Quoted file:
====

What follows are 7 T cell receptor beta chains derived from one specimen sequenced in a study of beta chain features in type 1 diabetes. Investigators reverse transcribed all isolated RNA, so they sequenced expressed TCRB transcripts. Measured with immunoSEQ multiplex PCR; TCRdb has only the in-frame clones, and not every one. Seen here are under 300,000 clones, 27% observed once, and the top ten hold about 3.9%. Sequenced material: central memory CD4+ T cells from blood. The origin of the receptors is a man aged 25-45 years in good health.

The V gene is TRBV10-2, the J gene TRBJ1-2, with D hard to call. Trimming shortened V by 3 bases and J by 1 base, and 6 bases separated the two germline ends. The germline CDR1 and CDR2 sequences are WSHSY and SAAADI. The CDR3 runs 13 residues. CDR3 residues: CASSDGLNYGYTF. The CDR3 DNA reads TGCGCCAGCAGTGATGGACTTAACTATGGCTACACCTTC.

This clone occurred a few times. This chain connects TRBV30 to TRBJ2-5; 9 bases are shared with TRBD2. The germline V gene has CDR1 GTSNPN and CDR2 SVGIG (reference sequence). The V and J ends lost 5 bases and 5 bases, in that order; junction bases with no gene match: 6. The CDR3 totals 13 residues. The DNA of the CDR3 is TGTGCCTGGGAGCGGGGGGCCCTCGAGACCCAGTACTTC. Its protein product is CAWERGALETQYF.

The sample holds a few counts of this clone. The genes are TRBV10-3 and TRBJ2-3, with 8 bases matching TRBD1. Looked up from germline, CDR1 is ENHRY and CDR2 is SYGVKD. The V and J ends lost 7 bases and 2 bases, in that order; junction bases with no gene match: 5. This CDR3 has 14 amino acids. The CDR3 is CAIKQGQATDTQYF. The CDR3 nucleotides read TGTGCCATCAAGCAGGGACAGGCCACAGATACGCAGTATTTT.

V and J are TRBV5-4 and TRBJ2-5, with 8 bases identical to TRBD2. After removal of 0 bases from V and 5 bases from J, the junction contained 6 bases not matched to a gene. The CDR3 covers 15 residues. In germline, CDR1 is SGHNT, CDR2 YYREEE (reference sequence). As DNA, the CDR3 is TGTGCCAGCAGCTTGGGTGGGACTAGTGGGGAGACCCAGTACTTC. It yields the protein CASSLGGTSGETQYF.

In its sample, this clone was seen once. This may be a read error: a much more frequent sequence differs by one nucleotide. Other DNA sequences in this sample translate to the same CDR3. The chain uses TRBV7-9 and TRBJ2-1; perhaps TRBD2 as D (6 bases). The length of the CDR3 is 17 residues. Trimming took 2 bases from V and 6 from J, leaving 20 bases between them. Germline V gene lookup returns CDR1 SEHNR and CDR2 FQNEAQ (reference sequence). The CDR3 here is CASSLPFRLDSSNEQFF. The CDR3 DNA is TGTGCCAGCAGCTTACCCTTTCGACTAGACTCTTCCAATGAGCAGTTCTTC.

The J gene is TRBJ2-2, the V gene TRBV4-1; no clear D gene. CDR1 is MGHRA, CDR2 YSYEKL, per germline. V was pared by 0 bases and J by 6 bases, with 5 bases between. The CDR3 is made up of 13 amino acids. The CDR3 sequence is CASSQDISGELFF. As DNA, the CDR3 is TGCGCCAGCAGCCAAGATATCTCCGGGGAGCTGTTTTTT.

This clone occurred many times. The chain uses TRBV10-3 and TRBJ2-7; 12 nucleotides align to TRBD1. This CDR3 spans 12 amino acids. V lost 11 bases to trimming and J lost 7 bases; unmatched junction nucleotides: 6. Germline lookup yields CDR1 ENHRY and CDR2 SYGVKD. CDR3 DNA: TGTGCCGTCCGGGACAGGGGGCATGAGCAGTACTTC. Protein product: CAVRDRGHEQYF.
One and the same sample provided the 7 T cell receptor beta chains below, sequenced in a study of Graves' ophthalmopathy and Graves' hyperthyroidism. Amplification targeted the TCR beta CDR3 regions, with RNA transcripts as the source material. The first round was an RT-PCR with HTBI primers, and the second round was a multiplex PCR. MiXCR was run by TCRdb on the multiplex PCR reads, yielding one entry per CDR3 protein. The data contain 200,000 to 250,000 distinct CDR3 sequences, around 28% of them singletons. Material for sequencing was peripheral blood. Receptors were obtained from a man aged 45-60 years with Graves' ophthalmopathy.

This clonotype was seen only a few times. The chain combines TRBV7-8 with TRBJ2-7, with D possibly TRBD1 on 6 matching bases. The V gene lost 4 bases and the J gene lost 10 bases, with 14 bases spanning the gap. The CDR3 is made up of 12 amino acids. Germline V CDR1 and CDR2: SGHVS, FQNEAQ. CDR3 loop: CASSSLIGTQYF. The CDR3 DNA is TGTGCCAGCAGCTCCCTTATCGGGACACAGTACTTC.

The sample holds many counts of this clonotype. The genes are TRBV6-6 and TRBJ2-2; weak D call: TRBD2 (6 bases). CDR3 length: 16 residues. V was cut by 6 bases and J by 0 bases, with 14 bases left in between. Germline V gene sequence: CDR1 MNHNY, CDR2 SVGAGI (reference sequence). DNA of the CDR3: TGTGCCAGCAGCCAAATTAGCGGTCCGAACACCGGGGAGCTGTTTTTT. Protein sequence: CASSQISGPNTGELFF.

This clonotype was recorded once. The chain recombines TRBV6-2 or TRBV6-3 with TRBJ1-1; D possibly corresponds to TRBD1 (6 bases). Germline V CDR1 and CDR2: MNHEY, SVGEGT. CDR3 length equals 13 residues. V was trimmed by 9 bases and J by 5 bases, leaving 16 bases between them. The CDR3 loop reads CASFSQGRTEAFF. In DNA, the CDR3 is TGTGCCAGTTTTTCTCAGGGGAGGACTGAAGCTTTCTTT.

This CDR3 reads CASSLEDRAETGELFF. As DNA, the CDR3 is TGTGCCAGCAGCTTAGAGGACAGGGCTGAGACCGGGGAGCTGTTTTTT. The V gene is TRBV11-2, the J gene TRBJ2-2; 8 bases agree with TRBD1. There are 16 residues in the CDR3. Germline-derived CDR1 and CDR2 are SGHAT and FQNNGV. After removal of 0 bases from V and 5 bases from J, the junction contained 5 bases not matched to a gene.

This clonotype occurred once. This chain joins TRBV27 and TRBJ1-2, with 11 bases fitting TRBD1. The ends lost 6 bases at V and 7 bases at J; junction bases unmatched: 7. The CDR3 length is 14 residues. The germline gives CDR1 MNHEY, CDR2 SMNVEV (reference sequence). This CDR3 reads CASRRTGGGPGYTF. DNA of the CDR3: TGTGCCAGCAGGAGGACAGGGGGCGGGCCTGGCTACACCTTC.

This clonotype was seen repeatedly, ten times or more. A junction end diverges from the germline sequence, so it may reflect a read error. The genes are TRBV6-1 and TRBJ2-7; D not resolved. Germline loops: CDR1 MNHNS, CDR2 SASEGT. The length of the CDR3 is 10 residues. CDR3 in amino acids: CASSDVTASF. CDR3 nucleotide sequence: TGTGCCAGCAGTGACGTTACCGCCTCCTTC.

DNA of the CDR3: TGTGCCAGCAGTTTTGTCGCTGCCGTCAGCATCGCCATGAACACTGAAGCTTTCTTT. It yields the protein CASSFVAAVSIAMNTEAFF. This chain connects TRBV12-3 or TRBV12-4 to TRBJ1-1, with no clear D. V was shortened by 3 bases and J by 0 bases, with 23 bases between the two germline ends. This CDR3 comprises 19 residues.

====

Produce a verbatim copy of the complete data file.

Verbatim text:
What follows are 7 T cell receptor beta chains derived from one specimen sequenced in a study of beta chain features in type 1 diabetes. Investigators reverse transcribed all isolated RNA, so they sequenced expressed TCRB transcripts. Measured with immunoSEQ multiplex PCR; TCRdb has only the in-frame clones, and not every one. Seen here are under 300,000 clones, 27% observed once, and the top ten hold about 3.9%. Sequenced material: central memory CD4+ T cells from blood. The origin of the receptors is a man aged 25-45 years in good health.

The V gene is TRBV10-2, the J gene TRBJ1-2, with D hard to call. Trimming shortened V by 3 bases and J by 1 base, and 6 bases separated the two germline ends. The germline CDR1 and CDR2 sequences are WSHSY and SAAADI. The CDR3 runs 13 residues. CDR3 residues: CASSDGLNYGYTF. The CDR3 DNA reads TGCGCCAGCAGTGATGGACTTAACTATGGCTACACCTTC.

This clone occurred a few times. This chain connects TRBV30 to TRBJ2-5; 9 bases are shared with TRBD2. The germline V gene has CDR1 GTSNPN and CDR2 SVGIG (reference sequence). The V and J ends lost 5 bases and 5 bases, in that order; junction bases with no gene match: 6. The CDR3 totals 13 residues. The DNA of the CDR3 is TGTGCCTGGGAGCGGGGGGCCCTCGAGACCCAGTACTTC. Its protein product is CAWERGALETQYF.

The sample holds a few counts of this clone. The genes are TRBV10-3 and TRBJ2-3, with 8 bases matching TRBD1. Looked up from germline, CDR1 is ENHRY and CDR2 is SYGVKD. The V and J ends lost 7 bases and 2 bases, in that order; junction bases with no gene match: 5. This CDR3 has 14 amino acids. The CDR3 is CAIKQGQATDTQYF. The CDR3 nucleotides read TGTGCCATCAAGCAGGGACAGGCCACAGATACGCAGTATTTT.

V and J are TRBV5-4 and TRBJ2-5, with 8 bases identical to TRBD2. After removal of 0 bases from V and 5 bases from J, the junction contained 6 bases not matched to a gene. The CDR3 covers 15 residues. In germline, CDR1 is SGHNT, CDR2 YYREEE (reference sequence). As DNA, the CDR3 is TGTGCCAGCAGCTTGGGTGGGACTAGTGGGGAGACCCAGTACTTC. It yields the protein CASSLGGTSGETQYF.

In its sample, this clone was seen once. This may be a read error: a much more frequent sequence differs by one nucleotide. Other DNA sequences in this sample translate to the same CDR3. The chain uses TRBV7-9 and TRBJ2-1; perhaps TRBD2 as D (6 bases). The length of the CDR3 is 17 residues. Trimming took 2 bases from V and 6 from J, leaving 20 bases between them. Germline V gene lookup returns CDR1 SEHNR and CDR2 FQNEAQ (reference sequence). The CDR3 here is CASSLPFRLDSSNEQFF. The CDR3 DNA is TGTGCCAGCAGCTTACCCTTTCGACTAGACTCTTCCAATGAGCAGTTCTTC.

The J gene is TRBJ2-2, the V gene TRBV4-1; no clear D gene. CDR1 is MGHRA, CDR2 YSYEKL, per germline. V was pared by 0 bases and J by 6 bases, with 5 bases between. The CDR3 is made up of 13 amino acids. The CDR3 sequence is CASSQDISGELFF. As DNA, the CDR3 is TGCGCCAGCAGCCAAGATATCTCCGGGGAGCTGTTTTTT.

This clone occurred many times. The chain uses TRBV10-3 and TRBJ2-7; 12 nucleotides align to TRBD1. This CDR3 spans 12 amino acids. V lost 11 bases to trimming and J lost 7 bases; unmatched junction nucleotides: 6. Germline lookup yields CDR1 ENHRY and CDR2 SYGVKD. CDR3 DNA: TGTGCCGTCCGGGACAGGGGGCATGAGCAGTACTTC. Protein product: CAVRDRGHEQYF.
One and the same sample provided the 7 T cell receptor beta chains below, sequenced in a study of Graves' ophthalmopathy and Graves' hyperthyroidism. Amplification targeted the TCR beta CDR3 regions, with RNA transcripts as the source material. The first round was an RT-PCR with HTBI primers, and the second round was a multiplex PCR. MiXCR was run by TCRdb on the multiplex PCR reads, yielding one entry per CDR3 protein. The data contain 200,000 to 250,000 distinct CDR3 sequences, around 28% of them singletons. Material for sequencing was peripheral blood. Receptors were obtained from a man aged 45-60 years with Graves' ophthalmopathy.

This clonotype was seen only a few times. The chain combines TRBV7-8 with TRBJ2-7, with D possibly TRBD1 on 6 matching bases. The V gene lost 4 bases and the J gene lost 10 bases, with 14 bases spanning the gap. The CDR3 is made up of 12 amino acids. Germline V CDR1 and CDR2: SGHVS, FQNEAQ. CDR3 loop: CASSSLIGTQYF. The CDR3 DNA is TGTGCCAGCAGCTCCCTTATCGGGACACAGTACTTC.

The sample holds many counts of this clonotype. The genes are TRBV6-6 and TRBJ2-2; weak D call: TRBD2 (6 bases). CDR3 length: 16 residues. V was cut by 6 bases and J by 0 bases, with 14 bases left in between. Germline V gene sequence: CDR1 MNHNY, CDR2 SVGAGI (reference sequence). DNA of the CDR3: TGTGCCAGCAGCCAAATTAGCGGTCCGAACACCGGGGAGCTGTTTTTT. Protein sequence: CASSQISGPNTGELFF.

This clonotype was recorded once. The chain recombines TRBV6-2 or TRBV6-3 with TRBJ1-1; D possibly corresponds to TRBD1 (6 bases). Germline V CDR1 and CDR2: MNHEY, SVGEGT. CDR3 length equals 13 residues. V was trimmed by 9 bases and J by 5 bases, leaving 16 bases between them. The CDR3 loop reads CASFSQGRTEAFF. In DNA, the CDR3 is TGTGCCAGTTTTTCTCAGGGGAGGACTGAAGCTTTCTTT.

This CDR3 reads CASSLEDRAETGELFF. As DNA, the CDR3 is TGTGCCAGCAGCTTAGAGGACAGGGCTGAGACCGGGGAGCTGTTTTTT. The V gene is TRBV11-2, the J gene TRBJ2-2; 8 bases agree with TRBD1. There are 16 residues in the CDR3. Germline-derived CDR1 and CDR2 are SGHAT and FQNNGV. After removal of 0 bases from V and 5 bases from J, the junction contained 5 bases not matched to a gene.

This clonotype occurred once. This chain joins TRBV27 and TRBJ1-2, with 11 bases fitting TRBD1. The ends lost 6 bases at V and 7 bases at J; junction bases unmatched: 7. The CDR3 length is 14 residues. The germline gives CDR1 MNHEY, CDR2 SMNVEV (reference sequence). This CDR3 reads CASRRTGGGPGYTF. DNA of the CDR3: TGTGCCAGCAGGAGGACAGGGGGCGGGCCTGGCTACACCTTC.

This clonotype was seen repeatedly, ten times or more. A junction end diverges from the germline sequence, so it may reflect a read error. The genes are TRBV6-1 and TRBJ2-7; D not resolved. Germline loops: CDR1 MNHNS, CDR2 SASEGT. The length of the CDR3 is 10 residues. CDR3 in amino acids: CASSDVTASF. CDR3 nucleotide sequence: TGTGCCAGCAGTGACGTTACCGCCTCCTTC.

DNA of the CDR3: TGTGCCAGCAGTTTTGTCGCTGCCGTCAGCATCGCCATGAACACTGAAGCTTTCTTT. It yields the protein CASSFVAAVSIAMNTEAFF. This chain connects TRBV12-3 or TRBV12-4 to TRBJ1-1, with no clear D. V was shortened by 3 bases and J by 0 bases, with 23 bases between the two germline ends. This CDR3 comprises 19 residues.